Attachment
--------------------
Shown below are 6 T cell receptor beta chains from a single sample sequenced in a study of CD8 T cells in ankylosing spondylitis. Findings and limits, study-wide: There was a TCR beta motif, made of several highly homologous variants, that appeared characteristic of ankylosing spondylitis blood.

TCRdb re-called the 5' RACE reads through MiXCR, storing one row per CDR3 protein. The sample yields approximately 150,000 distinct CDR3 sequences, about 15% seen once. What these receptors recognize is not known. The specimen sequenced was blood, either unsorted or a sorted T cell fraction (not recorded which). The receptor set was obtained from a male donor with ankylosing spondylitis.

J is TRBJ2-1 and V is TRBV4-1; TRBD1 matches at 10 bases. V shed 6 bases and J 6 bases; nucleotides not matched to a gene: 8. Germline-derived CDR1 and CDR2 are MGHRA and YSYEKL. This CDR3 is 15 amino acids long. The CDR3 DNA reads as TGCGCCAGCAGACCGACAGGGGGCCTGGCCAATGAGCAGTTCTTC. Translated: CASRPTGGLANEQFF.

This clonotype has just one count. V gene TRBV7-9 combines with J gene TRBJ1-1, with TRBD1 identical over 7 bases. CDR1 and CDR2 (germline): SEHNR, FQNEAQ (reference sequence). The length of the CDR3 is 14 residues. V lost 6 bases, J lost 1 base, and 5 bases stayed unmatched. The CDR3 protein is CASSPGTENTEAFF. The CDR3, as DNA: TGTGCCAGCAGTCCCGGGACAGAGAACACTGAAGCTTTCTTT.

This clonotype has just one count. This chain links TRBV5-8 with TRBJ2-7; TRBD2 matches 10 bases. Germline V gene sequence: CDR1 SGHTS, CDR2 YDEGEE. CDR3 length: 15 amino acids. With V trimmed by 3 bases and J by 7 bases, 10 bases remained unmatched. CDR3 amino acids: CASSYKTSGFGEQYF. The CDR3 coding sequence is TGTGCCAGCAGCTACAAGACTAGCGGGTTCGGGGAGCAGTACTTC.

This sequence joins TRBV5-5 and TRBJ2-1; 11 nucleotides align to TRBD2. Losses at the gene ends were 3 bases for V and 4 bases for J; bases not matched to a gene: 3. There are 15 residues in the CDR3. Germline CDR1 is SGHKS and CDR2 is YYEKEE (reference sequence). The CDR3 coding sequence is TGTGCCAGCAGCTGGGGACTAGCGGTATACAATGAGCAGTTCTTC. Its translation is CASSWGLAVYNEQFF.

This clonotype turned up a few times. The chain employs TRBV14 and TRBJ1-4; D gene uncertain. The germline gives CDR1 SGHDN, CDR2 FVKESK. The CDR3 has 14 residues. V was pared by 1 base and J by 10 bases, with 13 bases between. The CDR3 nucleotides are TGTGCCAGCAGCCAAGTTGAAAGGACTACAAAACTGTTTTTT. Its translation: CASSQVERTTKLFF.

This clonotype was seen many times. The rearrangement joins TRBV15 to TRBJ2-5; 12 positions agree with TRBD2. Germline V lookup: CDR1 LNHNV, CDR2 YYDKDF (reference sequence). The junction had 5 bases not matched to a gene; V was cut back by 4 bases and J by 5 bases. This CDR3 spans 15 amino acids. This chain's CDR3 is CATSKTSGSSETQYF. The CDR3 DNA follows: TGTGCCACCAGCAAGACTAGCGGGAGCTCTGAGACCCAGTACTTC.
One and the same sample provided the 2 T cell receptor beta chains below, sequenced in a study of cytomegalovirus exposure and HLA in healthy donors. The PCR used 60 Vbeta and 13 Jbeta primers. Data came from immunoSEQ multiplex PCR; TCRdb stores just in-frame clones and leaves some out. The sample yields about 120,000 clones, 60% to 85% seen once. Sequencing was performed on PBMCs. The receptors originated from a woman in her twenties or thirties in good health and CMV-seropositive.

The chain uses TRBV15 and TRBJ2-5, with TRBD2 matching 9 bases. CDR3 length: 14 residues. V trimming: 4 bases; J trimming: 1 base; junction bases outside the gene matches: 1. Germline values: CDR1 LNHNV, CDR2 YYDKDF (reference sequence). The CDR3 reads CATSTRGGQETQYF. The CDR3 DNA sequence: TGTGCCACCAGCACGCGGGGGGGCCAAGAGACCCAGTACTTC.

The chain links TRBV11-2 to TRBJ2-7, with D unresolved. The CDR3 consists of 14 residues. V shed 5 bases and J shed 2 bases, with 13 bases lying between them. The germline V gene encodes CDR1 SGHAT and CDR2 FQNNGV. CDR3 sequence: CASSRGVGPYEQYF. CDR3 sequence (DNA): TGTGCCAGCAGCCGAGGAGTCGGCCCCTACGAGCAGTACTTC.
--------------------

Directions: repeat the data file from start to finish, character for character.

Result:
Shown below are 6 T cell receptor beta chains from a single sample sequenced in a study of CD8 T cells in ankylosing spondylitis. Findings and limits, study-wide: There was a TCR beta motif, made of several highly homologous variants, that appeared characteristic of ankylosing spondylitis blood.

TCRdb re-called the 5' RACE reads through MiXCR, storing one row per CDR3 protein. The sample yields approximately 150,000 distinct CDR3 sequences, about 15% seen once. What these receptors recognize is not known. The specimen sequenced was blood, either unsorted or a sorted T cell fraction (not recorded which). The receptor set was obtained from a male donor with ankylosing spondylitis.

J is TRBJ2-1 and V is TRBV4-1; TRBD1 matches at 10 bases. V shed 6 bases and J 6 bases; nucleotides not matched to a gene: 8. Germline-derived CDR1 and CDR2 are MGHRA and YSYEKL. This CDR3 is 15 amino acids long. The CDR3 DNA reads as TGCGCCAGCAGACCGACAGGGGGCCTGGCCAATGAGCAGTTCTTC. Translated: CASRPTGGLANEQFF.

This clonotype has just one count. V gene TRBV7-9 combines with J gene TRBJ1-1, with TRBD1 identical over 7 bases. CDR1 and CDR2 (germline): SEHNR, FQNEAQ (reference sequence). The length of the CDR3 is 14 residues. V lost 6 bases, J lost 1 base, and 5 bases stayed unmatched. The CDR3 protein is CASSPGTENTEAFF. The CDR3, as DNA: TGTGCCAGCAGTCCCGGGACAGAGAACACTGAAGCTTTCTTT.

This clonotype has just one count. This chain links TRBV5-8 with TRBJ2-7; TRBD2 matches 10 bases. Germline V gene sequence: CDR1 SGHTS, CDR2 YDEGEE. CDR3 length: 15 amino acids. With V trimmed by 3 bases and J by 7 bases, 10 bases remained unmatched. CDR3 amino acids: CASSYKTSGFGEQYF. The CDR3 coding sequence is TGTGCCAGCAGCTACAAGACTAGCGGGTTCGGGGAGCAGTACTTC.

This sequence joins TRBV5-5 and TRBJ2-1; 11 nucleotides align to TRBD2. Losses at the gene ends were 3 bases for V and 4 bases for J; bases not matched to a gene: 3. There are 15 residues in the CDR3. Germline CDR1 is SGHKS and CDR2 is YYEKEE (reference sequence). The CDR3 coding sequence is TGTGCCAGCAGCTGGGGACTAGCGGTATACAATGAGCAGTTCTTC. Its translation is CASSWGLAVYNEQFF.

This clonotype turned up a few times. The chain employs TRBV14 and TRBJ1-4; D gene uncertain. The germline gives CDR1 SGHDN, CDR2 FVKESK. The CDR3 has 14 residues. V was pared by 1 base and J by 10 bases, with 13 bases between. The CDR3 nucleotides are TGTGCCAGCAGCCAAGTTGAAAGGACTACAAAACTGTTTTTT. Its translation: CASSQVERTTKLFF.

This clonotype was seen many times. The rearrangement joins TRBV15 to TRBJ2-5; 12 positions agree with TRBD2. Germline V lookup: CDR1 LNHNV, CDR2 YYDKDF (reference sequence). The junction had 5 bases not matched to a gene; V was cut back by 4 bases and J by 5 bases. This CDR3 spans 15 amino acids. This chain's CDR3 is CATSKTSGSSETQYF. The CDR3 DNA follows: TGTGCCACCAGCAAGACTAGCGGGAGCTCTGAGACCCAGTACTTC.
One and the same sample provided the 2 T cell receptor beta chains below, sequenced in a study of cytomegalovirus exposure and HLA in healthy donors. The PCR used 60 Vbeta and 13 Jbeta primers. Data came from immunoSEQ multiplex PCR; TCRdb stores just in-frame clones and leaves some out. The sample yields about 120,000 clones, 60% to 85% seen once. Sequencing was performed on PBMCs. The receptors originated from a woman in her twenties or thirties in good health and CMV-seropositive.

The chain uses TRBV15 and TRBJ2-5, with TRBD2 matching 9 bases. CDR3 length: 14 residues. V trimming: 4 bases; J trimming: 1 base; junction bases outside the gene matches: 1. Germline values: CDR1 LNHNV, CDR2 YYDKDF (reference sequence). The CDR3 reads CATSTRGGQETQYF. The CDR3 DNA sequence: TGTGCCACCAGCACGCGGGGGGGCCAAGAGACCCAGTACTTC.

The chain links TRBV11-2 to TRBJ2-7, with D unresolved. The CDR3 consists of 14 residues. V shed 5 bases and J shed 2 bases, with 13 bases lying between them. The germline V gene encodes CDR1 SGHAT and CDR2 FQNNGV. CDR3 sequence: CASSRGVGPYEQYF. CDR3 sequence (DNA): TGTGCCAGCAGCCGAGGAGTCGGCCCCTACGAGCAGTACTTC.